The melting pot of international sports car competition brings together a wide array of drivers, teams, engineers and crews, especially at the 24 Hours of Le Mans. Communication is obviously key, especially within teams drawn together for a single race.
While English is the unofficial (primary) language of international motorsports, driver Richard Westbrook of Great Britain knows that not all English is that spoken by loyal subjects of the Queen. For example, there are Americans.
The Italian Team
In 2010, the proud Brescia, Italy based BMS Scuderia Italia team of Giuseppe Lucchini had an automatic entry for the Le Mans 24 Hours by virtue of its second place finish in GT2 the previous year. They entered a Ferrari F430 GT2.
But in the weeks that followed, Lucchini, part of a major Italian industrial family, became unhappy with Ferrari. He acquired and entered a new Porsche 911 GT3 RSR.
The German Car
Powered by the latest evolution of the flat-six, the new 997-based Porsche featured more hood vents and air channelings through the fascia and hood than its predecessor and was reportedly one of only two models with the 4 liter engine tuned to deliver more low end torque.
The car was assembled at Weissach on April 20 and entered at Le Mans with a pair of top German shoes, Timo Schneider and Marco Holzer, to join the British standout Westbrook. All three drivers were rookies at Le Mans.
The team took delivery of the car at Le Mans. A former Formula One team owner, Lucchini, made his displeasure with Ferrari clear, as the No. 97 Porsche carried the team’s traditional Ferrari red colors with a white stripe across the hood.
But the Italian team with the German and British drivers and an American engineer for the French tire company, Michelin, soon faced an unexpected challenge.
The American tire guy
“I arrived at the track and all I had was the team name and garage number,” said Michelin engineer Robbie Holley of Ware Shoals, S.C., a small town of 2,700 people located in the rural NW corner of the state.
“I went down from the Michelin tire compound to the garage and started to introduce myself to the crew.
“They were all Italians and didn’t speak English. They just pointed at the team manager. I got with him and we sat down and had an espresso or whatever you call one of those little shots of caffeine. We talked for 15-20 minutes and we were good to go.”
English was the team’s language for radio communications, but as race week unfolded the Italian engineers had a difficult time understanding the German accented English of Holzer and Schneider.
Although he speaks with a distinct regional accent and Southern dialect, Holley, who does not speak a second language, emerged as the only one on the team who clearly understood the German drivers’ radio transmissions.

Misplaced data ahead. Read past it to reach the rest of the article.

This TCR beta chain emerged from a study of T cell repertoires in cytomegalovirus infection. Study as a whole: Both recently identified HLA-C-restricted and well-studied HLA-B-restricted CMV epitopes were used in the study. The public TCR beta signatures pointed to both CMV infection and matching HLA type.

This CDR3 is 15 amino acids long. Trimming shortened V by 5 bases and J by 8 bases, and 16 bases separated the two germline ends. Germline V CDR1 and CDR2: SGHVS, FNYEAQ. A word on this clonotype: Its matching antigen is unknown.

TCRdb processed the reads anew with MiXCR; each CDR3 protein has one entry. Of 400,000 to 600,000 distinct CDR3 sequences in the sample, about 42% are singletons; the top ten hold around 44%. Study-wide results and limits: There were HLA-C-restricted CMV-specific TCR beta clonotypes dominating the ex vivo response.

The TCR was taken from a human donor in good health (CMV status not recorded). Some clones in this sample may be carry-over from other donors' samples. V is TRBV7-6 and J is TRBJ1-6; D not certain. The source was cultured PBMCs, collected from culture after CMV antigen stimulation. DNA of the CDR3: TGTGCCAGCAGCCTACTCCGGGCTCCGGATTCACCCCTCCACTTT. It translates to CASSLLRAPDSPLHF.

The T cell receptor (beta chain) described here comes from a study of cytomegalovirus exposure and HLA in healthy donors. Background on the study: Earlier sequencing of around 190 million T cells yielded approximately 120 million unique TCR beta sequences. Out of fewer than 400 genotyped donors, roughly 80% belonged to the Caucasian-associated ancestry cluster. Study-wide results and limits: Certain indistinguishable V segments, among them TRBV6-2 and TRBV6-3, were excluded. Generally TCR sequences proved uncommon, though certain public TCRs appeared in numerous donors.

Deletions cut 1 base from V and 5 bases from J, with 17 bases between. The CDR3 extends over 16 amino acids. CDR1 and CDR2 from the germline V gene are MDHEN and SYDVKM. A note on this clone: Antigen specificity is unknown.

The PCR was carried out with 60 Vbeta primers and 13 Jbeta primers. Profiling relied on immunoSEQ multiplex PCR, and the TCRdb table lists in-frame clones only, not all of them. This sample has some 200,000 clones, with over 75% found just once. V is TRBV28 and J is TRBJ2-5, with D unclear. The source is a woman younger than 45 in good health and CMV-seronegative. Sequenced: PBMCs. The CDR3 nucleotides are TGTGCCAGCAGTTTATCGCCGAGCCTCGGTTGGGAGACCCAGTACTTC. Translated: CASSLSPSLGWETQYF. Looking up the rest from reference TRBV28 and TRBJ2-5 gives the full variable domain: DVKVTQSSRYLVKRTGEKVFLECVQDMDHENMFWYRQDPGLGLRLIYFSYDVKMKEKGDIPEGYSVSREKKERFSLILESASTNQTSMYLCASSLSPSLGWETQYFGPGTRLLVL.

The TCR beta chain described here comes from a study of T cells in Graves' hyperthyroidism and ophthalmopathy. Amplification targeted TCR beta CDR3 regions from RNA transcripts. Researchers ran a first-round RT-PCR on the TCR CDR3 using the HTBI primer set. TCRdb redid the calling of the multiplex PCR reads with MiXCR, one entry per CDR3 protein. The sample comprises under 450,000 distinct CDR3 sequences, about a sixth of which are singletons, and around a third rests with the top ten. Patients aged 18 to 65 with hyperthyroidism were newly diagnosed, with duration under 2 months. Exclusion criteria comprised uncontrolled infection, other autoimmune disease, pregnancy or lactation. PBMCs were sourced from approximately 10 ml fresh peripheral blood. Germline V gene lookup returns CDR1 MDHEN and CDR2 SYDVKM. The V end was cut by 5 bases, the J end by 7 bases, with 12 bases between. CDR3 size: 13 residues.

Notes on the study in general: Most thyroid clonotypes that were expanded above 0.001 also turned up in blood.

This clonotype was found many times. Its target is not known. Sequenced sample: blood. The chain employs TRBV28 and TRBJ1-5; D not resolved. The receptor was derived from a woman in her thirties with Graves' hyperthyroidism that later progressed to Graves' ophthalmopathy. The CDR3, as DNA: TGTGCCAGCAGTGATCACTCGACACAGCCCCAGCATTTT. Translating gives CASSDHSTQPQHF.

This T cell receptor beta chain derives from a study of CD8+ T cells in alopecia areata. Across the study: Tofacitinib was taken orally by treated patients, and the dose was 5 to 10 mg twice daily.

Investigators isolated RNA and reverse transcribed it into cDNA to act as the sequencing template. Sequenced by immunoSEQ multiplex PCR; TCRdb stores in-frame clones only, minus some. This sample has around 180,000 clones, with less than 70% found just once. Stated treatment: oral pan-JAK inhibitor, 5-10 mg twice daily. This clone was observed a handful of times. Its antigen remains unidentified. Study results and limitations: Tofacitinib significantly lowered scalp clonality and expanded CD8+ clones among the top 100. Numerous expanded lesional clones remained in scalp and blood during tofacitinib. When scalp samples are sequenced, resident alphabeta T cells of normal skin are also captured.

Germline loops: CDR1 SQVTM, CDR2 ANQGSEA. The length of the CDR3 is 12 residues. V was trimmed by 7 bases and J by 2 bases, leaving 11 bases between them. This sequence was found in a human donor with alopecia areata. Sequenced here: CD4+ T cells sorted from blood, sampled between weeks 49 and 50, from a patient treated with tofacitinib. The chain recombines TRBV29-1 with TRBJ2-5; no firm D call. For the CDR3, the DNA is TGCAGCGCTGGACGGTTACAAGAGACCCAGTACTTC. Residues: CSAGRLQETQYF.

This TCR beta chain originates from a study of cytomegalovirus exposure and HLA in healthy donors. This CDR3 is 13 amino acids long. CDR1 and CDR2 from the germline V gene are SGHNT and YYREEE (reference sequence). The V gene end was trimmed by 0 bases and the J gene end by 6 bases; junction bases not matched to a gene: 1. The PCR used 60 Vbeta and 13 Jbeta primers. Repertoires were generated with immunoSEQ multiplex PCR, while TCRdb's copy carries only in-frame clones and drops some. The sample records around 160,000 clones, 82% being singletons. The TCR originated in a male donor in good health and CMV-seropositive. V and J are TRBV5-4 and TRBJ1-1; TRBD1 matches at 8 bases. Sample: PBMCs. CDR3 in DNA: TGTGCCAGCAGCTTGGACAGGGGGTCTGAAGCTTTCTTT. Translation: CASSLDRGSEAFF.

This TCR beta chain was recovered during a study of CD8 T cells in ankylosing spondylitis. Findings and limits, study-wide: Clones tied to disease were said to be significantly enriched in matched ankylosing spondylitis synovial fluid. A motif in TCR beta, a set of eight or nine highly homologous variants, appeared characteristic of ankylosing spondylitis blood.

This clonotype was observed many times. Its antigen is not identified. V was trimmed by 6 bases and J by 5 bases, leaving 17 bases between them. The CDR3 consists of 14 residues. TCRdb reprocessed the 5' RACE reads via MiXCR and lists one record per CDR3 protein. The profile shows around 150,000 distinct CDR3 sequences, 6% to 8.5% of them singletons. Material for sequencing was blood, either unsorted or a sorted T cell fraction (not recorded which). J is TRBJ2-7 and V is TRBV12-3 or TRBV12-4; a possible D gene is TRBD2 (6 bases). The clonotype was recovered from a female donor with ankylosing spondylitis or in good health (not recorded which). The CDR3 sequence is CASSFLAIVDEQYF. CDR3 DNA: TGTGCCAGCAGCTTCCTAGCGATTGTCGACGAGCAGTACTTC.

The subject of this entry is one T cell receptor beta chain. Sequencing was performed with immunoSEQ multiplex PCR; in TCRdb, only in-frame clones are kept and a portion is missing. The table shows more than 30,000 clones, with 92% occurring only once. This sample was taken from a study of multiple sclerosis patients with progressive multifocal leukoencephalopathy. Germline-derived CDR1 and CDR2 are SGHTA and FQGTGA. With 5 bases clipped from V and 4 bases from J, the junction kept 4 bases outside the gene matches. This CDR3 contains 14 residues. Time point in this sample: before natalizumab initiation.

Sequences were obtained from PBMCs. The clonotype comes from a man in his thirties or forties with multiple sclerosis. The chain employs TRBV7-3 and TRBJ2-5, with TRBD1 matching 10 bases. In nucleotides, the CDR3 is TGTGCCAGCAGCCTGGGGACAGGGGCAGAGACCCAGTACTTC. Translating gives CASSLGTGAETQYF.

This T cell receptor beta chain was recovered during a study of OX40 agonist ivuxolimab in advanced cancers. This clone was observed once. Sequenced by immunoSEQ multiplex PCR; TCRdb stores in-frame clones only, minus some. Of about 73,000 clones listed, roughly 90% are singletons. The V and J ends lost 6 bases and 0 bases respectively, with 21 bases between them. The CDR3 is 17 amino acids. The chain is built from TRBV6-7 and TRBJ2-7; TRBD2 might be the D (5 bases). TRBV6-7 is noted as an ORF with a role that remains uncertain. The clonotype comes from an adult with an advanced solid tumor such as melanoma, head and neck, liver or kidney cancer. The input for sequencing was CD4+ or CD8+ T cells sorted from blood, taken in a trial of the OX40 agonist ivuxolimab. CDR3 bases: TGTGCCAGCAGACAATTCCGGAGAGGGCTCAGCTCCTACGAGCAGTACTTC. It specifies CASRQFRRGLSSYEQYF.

The British connection
Westbrook picks up the story: “So here we are at Le Mans, with the Italian team and engineers. When one of the German drivers said something on the radio, the Italian team manager would go to Robbie to translate.
“Robbie would tell him what they said and the team manager would respond to the driver; ‘Copy.’ It was the funniest thing.”
In World War II, the British used a secret weapon, dubbed the Enigma machine, in an Allied operation called Ultra to break the German codes.
At Le Mans in 2010, the American, Holley, became the Italian team’s code breaker for translating the English language radio communications used by its own German drivers.
“Robbie could understand the Germans and the Italians could understand Robbie. We still laugh about that from time to time,” said Westbrook. “I still struggle to understand Robbie’s English!”
There were seven manufacturers; Corvette, Ferrari, Porsche, BMW, Jaguar, Aston Martin and Spyker, entered in the GT2 class at Le Mans that year.
While the translation process may have been a bit slow, the car was plenty fast, finishing 14th overall and third in GT2 despite running the final three hours on just five cylinders.
“Everyone understands ‘podium,’” laughed Westbrook, who ironically stood on the same step of the podium at Le Mans this past June with his Ford CGR teammates. Ryan Briscoe and Scott Dixon.
Surprisingly the BMS Porsche raced only twice more, winning its class and winning the 2010 24 Hours of Spa with Martin Rattinger, Wolf Henzler, Joerg Bergmeister and Romain Dumas driving.
The car then won the 2011 Monza Trofeo before being completely rebuilt by the team and put into the personal collection of a team benefactor.
After being stored in the private collection for several years the car was sold by Sotheby’s at auction in Paris this past February for 470,000 Euros.
It seems fitting that the German car, raced by the Italian team, was sold in France by the British auction house. Like ‘podium,’ money is after all a universal language.
“The thought of our ‘Ware Shoals Robbie’ being the ‘translator’ for the Italians, Germans and Brits in France is too funny for words,” said Chris Baker, director of Motorsport for Michelin North America.
“We have to translate half of Robbie’s phrases to our own French colleagues at every race.”